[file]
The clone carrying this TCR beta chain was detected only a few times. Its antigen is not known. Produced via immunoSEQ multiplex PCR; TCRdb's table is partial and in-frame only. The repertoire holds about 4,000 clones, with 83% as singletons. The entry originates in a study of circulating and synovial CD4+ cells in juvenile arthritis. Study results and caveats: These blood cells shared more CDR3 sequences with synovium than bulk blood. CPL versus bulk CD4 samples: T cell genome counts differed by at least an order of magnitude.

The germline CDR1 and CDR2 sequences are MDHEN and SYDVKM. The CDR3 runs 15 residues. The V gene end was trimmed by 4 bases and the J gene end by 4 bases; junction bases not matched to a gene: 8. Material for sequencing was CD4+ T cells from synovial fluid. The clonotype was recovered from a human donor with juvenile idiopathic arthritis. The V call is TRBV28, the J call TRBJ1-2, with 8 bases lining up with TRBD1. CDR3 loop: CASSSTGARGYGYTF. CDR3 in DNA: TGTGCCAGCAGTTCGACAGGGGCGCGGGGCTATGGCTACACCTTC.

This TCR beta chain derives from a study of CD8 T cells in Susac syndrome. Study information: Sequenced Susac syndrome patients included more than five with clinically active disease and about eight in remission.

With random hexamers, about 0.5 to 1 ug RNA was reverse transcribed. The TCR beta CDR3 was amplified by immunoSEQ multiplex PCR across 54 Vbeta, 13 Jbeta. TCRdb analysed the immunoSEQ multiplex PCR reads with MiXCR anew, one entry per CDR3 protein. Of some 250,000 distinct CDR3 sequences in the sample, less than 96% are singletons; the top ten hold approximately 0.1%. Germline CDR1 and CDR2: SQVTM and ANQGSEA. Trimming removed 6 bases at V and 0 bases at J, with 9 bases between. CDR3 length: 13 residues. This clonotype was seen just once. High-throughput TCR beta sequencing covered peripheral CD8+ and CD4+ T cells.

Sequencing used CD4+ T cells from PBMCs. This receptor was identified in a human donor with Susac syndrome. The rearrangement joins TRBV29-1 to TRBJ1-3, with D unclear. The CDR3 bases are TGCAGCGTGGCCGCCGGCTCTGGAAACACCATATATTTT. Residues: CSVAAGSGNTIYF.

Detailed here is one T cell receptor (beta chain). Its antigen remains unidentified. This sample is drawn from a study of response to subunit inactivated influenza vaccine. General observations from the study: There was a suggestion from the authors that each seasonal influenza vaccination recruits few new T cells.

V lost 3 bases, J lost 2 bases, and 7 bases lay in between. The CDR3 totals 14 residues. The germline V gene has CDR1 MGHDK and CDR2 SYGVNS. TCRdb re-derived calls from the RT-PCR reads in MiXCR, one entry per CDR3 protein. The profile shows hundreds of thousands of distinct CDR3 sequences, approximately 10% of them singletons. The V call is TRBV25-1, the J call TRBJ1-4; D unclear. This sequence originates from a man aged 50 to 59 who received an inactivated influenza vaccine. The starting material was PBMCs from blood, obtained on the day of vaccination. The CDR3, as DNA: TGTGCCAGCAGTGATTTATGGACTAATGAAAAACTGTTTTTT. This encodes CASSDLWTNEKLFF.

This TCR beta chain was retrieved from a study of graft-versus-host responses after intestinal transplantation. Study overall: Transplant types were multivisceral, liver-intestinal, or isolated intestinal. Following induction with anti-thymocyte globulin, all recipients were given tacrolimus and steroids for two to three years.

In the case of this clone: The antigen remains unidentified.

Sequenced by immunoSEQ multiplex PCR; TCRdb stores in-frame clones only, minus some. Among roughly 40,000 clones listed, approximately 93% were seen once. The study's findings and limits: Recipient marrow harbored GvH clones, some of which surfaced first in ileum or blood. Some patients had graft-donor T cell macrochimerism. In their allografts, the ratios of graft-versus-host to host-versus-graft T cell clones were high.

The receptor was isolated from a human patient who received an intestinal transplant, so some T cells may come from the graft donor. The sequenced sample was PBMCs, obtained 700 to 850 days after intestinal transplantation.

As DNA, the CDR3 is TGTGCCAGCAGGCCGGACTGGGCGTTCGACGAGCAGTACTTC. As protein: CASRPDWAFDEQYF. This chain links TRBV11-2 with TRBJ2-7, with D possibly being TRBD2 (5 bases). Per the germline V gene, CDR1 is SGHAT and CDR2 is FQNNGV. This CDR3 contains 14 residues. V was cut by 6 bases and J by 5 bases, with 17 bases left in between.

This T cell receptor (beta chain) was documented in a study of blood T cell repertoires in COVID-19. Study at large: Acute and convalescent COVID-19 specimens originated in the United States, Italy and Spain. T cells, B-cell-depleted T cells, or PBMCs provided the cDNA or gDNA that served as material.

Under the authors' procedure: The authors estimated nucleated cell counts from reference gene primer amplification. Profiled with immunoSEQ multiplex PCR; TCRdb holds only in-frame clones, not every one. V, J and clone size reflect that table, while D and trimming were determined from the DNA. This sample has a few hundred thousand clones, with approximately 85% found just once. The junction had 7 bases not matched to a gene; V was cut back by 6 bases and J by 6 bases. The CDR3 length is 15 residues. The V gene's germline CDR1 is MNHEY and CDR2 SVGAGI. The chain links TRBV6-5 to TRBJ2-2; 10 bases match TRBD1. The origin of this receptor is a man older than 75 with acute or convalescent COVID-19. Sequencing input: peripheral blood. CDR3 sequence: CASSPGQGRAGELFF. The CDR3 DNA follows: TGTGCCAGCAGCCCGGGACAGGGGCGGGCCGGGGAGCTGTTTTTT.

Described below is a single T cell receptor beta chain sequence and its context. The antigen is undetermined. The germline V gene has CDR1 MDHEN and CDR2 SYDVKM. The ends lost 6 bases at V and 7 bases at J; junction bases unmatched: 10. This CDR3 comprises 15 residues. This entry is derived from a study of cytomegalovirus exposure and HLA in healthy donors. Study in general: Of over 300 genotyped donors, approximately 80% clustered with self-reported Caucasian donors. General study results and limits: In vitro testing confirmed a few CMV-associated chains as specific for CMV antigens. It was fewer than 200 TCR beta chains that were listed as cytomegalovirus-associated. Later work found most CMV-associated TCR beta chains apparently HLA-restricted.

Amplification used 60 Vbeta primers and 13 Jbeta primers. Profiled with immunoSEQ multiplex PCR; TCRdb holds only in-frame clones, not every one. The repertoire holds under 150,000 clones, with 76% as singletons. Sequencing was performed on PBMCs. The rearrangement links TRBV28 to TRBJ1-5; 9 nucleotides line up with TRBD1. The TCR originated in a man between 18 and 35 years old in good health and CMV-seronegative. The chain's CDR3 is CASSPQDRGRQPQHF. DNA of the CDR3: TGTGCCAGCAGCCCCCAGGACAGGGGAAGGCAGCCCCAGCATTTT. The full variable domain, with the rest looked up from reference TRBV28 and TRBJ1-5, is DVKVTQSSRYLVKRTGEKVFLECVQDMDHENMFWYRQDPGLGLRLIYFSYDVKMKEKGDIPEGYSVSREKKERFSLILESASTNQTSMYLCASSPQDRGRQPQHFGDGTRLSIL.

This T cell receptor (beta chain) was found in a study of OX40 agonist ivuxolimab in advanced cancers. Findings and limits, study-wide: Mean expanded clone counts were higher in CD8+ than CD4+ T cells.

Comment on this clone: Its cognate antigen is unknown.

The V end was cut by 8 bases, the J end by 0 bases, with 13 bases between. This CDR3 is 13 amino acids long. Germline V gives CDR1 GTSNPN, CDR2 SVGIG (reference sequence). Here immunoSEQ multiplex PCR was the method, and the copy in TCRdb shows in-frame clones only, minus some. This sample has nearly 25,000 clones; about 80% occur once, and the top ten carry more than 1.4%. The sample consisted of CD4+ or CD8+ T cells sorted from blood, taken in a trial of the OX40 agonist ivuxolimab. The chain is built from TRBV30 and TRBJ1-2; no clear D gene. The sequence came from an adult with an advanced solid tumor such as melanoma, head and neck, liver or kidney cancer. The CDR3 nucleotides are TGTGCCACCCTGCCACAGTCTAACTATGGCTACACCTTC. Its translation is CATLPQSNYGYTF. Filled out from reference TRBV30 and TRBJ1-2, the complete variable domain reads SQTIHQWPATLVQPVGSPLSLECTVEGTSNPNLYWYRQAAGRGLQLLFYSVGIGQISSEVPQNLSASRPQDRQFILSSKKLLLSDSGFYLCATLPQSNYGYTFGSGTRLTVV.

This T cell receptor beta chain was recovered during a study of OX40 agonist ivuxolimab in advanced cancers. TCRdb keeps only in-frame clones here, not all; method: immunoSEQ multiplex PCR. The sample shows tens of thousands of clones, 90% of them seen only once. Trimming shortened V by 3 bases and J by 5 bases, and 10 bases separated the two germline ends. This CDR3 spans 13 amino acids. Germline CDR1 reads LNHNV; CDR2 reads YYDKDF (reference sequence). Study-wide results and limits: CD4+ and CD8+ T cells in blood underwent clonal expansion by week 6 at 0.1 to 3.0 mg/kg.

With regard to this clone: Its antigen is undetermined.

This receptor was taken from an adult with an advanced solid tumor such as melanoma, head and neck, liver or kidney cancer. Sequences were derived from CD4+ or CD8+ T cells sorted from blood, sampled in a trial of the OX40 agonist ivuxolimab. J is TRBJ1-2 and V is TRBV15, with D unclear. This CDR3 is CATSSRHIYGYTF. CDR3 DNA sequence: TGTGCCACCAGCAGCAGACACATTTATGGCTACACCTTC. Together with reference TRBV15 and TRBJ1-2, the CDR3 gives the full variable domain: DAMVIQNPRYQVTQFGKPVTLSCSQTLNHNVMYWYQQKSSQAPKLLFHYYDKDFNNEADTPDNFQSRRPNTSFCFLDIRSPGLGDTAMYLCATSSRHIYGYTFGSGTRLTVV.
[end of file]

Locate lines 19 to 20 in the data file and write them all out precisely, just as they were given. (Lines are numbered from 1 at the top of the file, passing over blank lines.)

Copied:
The V end was cut by 8 bases, the J end by 0 bases, with 13 bases between. This CDR3 is 13 amino acids long. Germline V gives CDR1 GTSNPN, CDR2 SVGIG (reference sequence). Here immunoSEQ multiplex PCR was the method, and the copy in TCRdb shows in-frame clones only, minus some. This sample has nearly 25,000 clones; about 80% occur once, and the top ten carry more than 1.4%. The sample consisted of CD4+ or CD8+ T cells sorted from blood, taken in a trial of the OX40 agonist ivuxolimab. The chain is built from TRBV30 and TRBJ1-2; no clear D gene. The sequence came from an adult with an advanced solid tumor such as melanoma, head and neck, liver or kidney cancer. The CDR3 nucleotides are TGTGCCACCCTGCCACAGTCTAACTATGGCTACACCTTC. Its translation is CATLPQSNYGYTF. Filled out from reference TRBV30 and TRBJ1-2, the complete variable domain reads SQTIHQWPATLVQPVGSPLSLECTVEGTSNPNLYWYRQAAGRGLQLLFYSVGIGQISSEVPQNLSASRPQDRQFILSSKKLLLSDSGFYLCATLPQSNYGYTFGSGTRLTVV.

This T cell receptor beta chain was recovered during a study of OX40 agonist ivuxolimab in advanced cancers. TCRdb keeps only in-frame clones here, not all; method: immunoSEQ multiplex PCR. The sample shows tens of thousands of clones, 90% of them seen only once. Trimming shortened V by 3 bases and J by 5 bases, and 10 bases separated the two germline ends. This CDR3 spans 13 amino acids. Germline CDR1 reads LNHNV; CDR2 reads YYDKDF (reference sequence). Study-wide results and limits: CD4+ and CD8+ T cells in blood underwent clonal expansion by week 6 at 0.1 to 3.0 mg/kg.